We concluded in Felsen that "`[p]rocuring the breach of a contract in the exercise of equal or superior right is acting with just cause or excuse and is justification for what would otherwise be an actionable wrong'" ( 24 N.Y.2d, at 687; see also, Murtha v Yonkers Child Care Assn., 45 N.Y.2d 913, 915 ["`a corporate officer who is charged with inducing the breach of a contract between the corporation and a third party is immune from liability if it appears that he is acting in good faith as an officer * * * (and did not commit) independent torts or predatory acts directed at another'"]).

The imposition of liability in spite of a defense of economic interest requires a showing of either malice on the one hand, or fraudulent or illegal means on the other ( Felsen v Sol Cafe Mfg. Corp., 24 N.Y.2d, at 687). To defeat a claim of tortious interference under Felsen, respondents need to establish that their actions were taken to protect an economic interest. While the lower court found that respondents did not show good faith in their actions, and may have acted in bad faith, there was no evidence that independent torts were committed, nor were respondents' actions advanced to serve some personal interest. Respondents were clearly acting in the economic interest of Microband, which was on the brink of insolvency. To the extent that respondents acted to preserve the financial health of an ailing Microband, their actions were economically justified.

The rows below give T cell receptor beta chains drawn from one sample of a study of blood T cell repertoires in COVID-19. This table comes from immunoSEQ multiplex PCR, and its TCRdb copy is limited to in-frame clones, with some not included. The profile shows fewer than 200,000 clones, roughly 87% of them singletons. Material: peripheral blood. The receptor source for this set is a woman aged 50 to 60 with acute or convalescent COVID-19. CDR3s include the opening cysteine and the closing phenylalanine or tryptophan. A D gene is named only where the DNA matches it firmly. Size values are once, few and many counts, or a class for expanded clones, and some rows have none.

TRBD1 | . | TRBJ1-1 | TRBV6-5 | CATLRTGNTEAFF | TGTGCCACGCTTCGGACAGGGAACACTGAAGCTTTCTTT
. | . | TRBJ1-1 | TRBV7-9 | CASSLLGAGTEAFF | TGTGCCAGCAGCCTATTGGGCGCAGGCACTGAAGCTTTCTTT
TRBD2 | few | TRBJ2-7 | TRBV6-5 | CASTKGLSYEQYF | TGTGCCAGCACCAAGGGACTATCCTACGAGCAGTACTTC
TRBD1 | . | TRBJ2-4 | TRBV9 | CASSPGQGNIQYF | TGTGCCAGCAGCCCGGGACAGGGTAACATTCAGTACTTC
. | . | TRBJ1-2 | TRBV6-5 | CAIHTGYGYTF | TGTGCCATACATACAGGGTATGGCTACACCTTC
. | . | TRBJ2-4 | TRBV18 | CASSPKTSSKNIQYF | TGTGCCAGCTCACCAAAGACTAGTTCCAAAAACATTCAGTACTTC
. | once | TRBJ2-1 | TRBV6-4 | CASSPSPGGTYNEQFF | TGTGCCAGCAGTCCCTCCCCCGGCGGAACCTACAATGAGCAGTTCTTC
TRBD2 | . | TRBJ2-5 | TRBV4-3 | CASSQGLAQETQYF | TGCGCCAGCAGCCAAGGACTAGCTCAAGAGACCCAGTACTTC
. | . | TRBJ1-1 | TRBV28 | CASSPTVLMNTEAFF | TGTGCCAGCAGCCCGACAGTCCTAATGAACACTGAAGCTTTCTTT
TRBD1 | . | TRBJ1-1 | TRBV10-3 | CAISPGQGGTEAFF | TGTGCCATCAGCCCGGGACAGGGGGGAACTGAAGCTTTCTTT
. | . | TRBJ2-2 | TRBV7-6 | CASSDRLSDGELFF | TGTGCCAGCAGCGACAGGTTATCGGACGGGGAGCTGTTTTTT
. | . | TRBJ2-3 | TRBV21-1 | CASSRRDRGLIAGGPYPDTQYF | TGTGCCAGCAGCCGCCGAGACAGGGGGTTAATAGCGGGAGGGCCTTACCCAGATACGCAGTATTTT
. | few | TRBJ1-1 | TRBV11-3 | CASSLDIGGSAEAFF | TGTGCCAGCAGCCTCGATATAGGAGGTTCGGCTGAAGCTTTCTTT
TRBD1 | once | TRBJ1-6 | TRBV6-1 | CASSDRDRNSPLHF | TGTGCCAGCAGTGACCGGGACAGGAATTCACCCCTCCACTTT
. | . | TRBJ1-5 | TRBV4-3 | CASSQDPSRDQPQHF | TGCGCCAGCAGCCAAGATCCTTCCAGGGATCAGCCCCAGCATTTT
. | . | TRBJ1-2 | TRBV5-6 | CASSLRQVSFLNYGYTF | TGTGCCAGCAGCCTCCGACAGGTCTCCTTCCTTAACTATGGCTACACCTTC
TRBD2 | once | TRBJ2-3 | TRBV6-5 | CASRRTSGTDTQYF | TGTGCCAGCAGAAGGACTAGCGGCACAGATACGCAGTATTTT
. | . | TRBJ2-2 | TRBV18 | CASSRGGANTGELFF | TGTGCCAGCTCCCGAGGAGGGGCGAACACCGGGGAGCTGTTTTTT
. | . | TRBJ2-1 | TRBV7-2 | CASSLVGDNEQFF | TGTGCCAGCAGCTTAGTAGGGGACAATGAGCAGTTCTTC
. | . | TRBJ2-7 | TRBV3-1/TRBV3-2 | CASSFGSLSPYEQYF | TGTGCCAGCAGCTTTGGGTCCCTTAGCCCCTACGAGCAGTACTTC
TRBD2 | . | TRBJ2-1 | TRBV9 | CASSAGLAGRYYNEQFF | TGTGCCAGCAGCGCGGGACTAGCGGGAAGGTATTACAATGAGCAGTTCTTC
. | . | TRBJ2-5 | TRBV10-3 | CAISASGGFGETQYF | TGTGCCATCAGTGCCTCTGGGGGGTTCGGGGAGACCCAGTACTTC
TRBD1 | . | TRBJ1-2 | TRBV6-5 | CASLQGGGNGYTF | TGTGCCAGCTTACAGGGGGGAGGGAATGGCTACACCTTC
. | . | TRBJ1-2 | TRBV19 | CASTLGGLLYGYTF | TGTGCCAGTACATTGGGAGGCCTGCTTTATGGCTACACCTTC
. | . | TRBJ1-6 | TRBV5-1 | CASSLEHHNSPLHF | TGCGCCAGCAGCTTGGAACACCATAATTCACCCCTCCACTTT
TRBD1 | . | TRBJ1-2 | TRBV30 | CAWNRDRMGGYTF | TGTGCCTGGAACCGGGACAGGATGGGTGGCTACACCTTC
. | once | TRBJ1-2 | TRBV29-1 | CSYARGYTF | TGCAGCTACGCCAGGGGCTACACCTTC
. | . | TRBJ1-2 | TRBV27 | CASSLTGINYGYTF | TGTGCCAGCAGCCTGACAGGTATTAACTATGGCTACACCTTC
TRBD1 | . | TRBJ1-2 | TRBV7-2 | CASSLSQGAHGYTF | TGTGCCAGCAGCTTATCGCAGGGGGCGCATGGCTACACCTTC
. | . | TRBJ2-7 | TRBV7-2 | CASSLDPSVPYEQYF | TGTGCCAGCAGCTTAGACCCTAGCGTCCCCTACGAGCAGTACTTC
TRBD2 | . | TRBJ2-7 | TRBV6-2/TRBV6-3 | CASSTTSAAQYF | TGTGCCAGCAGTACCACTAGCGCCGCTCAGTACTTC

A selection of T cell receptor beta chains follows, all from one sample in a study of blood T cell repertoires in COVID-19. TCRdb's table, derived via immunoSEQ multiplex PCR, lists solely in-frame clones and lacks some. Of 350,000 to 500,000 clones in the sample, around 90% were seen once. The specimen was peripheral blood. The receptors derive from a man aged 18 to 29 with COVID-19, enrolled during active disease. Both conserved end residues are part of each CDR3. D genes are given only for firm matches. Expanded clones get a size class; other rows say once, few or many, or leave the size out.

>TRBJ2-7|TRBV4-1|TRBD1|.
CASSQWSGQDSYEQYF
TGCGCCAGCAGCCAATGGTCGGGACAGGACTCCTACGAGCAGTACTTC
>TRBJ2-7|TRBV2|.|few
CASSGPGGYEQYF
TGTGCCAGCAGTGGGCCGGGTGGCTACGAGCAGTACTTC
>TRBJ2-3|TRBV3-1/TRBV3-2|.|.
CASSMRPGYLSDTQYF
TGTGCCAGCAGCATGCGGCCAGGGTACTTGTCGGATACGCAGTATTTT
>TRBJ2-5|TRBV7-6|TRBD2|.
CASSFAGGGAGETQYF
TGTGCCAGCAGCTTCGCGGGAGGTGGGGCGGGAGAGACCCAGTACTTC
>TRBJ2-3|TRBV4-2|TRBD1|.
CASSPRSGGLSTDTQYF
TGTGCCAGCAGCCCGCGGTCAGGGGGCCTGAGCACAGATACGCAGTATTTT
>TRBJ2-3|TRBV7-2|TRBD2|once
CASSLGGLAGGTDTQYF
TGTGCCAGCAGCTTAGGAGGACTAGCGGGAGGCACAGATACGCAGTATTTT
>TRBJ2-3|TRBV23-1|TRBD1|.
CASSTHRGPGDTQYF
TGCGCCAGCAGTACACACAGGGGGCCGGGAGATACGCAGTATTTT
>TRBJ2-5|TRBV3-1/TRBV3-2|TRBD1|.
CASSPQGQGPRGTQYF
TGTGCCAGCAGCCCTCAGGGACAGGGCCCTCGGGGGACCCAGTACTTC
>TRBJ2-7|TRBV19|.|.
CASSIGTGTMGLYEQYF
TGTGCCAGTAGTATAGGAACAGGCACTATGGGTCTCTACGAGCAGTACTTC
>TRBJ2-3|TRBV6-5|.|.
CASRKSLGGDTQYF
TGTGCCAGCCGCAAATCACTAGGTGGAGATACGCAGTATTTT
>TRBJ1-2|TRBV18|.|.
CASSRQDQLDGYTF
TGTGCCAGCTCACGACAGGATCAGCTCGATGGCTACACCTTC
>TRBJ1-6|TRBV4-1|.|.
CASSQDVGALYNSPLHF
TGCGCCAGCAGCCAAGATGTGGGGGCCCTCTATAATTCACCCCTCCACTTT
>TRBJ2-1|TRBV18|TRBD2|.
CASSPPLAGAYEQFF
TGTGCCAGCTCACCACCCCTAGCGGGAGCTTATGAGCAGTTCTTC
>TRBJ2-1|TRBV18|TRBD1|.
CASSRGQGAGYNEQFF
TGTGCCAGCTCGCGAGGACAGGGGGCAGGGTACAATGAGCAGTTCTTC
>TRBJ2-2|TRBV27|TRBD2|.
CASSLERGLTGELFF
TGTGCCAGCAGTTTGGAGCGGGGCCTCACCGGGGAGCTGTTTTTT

The trial court's finding that respondents acted without good faith can be attributed to their motives for terminating appellants, namely to save Microband from paying out money it could not afford. The court did not find that respondents acted outside the scope of their duties as officers of Microband and, in that respect, they did not commit independent torts. While the absence of good faith motivated respondents' actions, such actions were justified by economic considerations respecting Microband.